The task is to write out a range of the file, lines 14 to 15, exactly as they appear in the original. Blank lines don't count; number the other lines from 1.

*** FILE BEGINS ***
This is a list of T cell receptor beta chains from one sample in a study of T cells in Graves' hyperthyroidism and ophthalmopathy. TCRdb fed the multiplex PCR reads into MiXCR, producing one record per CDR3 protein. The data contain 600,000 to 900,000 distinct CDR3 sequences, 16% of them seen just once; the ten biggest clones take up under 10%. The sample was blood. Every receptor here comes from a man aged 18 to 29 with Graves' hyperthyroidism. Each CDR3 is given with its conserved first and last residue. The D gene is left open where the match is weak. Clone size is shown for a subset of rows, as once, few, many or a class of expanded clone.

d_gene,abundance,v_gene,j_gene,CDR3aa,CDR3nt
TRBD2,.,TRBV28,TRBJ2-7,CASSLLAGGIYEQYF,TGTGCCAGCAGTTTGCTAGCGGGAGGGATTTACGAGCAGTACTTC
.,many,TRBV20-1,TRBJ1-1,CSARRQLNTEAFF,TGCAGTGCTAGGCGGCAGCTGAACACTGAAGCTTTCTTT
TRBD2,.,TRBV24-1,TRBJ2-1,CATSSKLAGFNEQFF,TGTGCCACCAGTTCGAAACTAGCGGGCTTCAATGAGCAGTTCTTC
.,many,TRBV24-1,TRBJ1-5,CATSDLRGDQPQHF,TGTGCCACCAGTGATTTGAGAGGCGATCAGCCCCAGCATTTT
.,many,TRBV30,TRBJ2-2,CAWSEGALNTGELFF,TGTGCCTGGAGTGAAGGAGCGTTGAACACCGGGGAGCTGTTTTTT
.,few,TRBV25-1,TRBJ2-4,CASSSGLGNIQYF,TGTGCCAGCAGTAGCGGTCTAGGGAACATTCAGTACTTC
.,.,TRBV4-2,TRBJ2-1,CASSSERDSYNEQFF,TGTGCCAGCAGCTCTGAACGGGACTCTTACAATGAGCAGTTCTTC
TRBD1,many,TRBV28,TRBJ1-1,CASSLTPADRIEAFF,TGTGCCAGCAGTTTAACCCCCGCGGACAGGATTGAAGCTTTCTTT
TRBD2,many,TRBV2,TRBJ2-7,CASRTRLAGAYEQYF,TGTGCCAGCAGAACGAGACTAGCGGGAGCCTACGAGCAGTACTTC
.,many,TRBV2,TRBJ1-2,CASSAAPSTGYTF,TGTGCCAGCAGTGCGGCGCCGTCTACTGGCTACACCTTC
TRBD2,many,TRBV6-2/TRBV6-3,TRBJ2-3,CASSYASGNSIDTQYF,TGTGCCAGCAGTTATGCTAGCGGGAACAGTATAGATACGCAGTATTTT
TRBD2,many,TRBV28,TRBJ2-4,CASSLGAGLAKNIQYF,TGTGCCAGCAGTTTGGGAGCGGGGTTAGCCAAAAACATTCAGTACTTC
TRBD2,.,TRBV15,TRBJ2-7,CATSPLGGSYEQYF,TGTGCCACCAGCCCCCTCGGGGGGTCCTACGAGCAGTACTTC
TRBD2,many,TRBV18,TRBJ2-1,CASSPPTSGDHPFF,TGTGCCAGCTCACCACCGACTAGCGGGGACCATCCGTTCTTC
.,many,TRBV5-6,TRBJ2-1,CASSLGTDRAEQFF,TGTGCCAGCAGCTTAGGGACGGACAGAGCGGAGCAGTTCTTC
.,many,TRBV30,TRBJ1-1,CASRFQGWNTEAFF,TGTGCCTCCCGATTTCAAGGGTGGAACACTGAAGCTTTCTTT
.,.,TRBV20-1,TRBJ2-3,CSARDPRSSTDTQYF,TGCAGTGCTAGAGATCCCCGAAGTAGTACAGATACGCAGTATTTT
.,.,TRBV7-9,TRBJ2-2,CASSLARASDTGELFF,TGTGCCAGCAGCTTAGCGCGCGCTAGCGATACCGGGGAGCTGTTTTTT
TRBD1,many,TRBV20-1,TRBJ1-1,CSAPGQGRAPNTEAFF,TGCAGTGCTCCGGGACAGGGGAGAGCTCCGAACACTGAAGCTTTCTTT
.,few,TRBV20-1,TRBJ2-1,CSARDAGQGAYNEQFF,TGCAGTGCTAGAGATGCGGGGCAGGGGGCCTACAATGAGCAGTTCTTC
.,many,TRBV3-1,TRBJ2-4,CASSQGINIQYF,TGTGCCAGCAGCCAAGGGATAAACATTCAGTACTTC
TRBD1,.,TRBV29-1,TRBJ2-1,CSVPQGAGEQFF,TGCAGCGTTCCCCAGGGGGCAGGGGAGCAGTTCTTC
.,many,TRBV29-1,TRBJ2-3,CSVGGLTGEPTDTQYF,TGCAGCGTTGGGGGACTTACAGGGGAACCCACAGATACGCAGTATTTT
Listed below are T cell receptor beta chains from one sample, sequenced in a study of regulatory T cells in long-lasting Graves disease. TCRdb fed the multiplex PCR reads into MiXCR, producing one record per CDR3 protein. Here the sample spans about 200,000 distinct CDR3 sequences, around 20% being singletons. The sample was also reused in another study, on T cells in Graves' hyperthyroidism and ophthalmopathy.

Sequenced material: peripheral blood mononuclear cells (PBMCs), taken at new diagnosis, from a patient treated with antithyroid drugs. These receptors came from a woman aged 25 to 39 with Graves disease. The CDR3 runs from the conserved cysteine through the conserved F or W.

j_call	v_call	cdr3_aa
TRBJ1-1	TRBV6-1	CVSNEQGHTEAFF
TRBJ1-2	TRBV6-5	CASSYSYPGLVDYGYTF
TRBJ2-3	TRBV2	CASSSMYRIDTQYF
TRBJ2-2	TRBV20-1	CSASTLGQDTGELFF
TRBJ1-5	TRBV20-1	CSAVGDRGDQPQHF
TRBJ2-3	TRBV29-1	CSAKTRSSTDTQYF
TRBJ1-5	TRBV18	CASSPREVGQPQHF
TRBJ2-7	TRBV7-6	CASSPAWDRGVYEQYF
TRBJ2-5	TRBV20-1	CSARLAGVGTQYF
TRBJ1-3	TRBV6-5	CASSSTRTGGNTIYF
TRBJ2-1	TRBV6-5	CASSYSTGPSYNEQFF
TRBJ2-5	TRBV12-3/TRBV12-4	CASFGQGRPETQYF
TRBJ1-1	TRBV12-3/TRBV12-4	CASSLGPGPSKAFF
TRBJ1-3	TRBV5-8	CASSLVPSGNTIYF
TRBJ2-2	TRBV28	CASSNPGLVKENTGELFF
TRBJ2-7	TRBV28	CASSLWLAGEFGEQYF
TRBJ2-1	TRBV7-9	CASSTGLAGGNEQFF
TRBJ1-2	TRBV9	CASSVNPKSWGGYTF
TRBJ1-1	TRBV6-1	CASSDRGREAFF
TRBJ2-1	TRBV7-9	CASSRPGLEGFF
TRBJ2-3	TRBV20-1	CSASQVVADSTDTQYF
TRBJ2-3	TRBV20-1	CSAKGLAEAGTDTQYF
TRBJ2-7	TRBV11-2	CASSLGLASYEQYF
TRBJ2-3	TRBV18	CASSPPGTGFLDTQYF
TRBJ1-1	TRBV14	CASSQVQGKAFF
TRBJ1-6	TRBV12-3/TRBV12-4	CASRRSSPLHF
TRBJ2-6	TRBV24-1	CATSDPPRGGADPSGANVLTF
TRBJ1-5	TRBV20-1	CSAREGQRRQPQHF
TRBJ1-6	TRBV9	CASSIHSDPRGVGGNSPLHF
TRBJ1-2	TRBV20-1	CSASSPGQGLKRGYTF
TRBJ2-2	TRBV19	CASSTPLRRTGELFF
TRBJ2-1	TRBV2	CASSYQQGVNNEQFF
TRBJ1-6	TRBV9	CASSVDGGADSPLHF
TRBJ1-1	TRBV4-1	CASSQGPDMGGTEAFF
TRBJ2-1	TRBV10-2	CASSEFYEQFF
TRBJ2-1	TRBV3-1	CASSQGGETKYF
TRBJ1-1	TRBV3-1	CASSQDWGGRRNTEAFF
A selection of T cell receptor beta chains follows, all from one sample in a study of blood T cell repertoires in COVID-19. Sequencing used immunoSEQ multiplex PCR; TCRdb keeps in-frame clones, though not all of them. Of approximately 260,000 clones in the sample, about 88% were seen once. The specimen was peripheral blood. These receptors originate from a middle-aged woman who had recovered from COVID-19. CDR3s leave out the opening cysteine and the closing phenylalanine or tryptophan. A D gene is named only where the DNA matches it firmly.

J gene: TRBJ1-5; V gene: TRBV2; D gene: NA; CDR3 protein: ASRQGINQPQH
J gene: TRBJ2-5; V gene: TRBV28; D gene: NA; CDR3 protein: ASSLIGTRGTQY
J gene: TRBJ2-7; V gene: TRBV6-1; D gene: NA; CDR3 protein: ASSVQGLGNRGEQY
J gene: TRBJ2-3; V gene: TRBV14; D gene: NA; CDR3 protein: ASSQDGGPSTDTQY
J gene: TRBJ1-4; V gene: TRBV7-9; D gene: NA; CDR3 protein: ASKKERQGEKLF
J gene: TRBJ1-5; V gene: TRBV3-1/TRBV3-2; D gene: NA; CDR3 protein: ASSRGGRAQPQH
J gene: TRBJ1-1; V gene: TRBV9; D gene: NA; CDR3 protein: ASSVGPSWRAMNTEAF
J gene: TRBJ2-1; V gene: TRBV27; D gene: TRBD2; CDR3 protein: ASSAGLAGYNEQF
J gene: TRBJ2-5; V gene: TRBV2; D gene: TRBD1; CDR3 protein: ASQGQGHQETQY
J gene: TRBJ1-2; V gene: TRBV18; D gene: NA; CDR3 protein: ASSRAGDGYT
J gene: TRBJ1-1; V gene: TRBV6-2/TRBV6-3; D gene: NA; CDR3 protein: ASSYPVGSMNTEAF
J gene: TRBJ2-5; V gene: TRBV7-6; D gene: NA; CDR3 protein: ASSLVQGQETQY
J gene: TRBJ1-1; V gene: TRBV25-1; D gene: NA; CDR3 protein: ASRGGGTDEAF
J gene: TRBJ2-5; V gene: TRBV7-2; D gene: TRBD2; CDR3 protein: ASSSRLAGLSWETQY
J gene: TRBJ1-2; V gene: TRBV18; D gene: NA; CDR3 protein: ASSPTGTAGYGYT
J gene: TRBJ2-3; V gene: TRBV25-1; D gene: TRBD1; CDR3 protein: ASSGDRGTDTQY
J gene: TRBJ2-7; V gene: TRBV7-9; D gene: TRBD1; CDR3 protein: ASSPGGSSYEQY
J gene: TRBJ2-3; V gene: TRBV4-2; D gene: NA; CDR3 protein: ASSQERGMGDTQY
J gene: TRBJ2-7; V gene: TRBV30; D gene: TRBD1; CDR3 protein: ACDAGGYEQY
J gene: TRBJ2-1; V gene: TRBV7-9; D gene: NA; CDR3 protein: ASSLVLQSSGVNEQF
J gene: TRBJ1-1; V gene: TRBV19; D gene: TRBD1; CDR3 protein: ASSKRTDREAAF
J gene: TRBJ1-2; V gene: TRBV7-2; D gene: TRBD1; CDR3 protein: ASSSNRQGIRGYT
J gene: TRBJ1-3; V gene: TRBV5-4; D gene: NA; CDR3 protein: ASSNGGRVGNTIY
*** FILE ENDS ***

TRBD2,many,TRBV28,TRBJ2-4,CASSLGAGLAKNIQYF,TGTGCCAGCAGTTTGGGAGCGGGGTTAGCCAAAAACATTCAGTACTTC
TRBD2,.,TRBV15,TRBJ2-7,CATSPLGGSYEQYF,TGTGCCACCAGCCCCCTCGGGGGGTCCTACGAGCAGTACTTC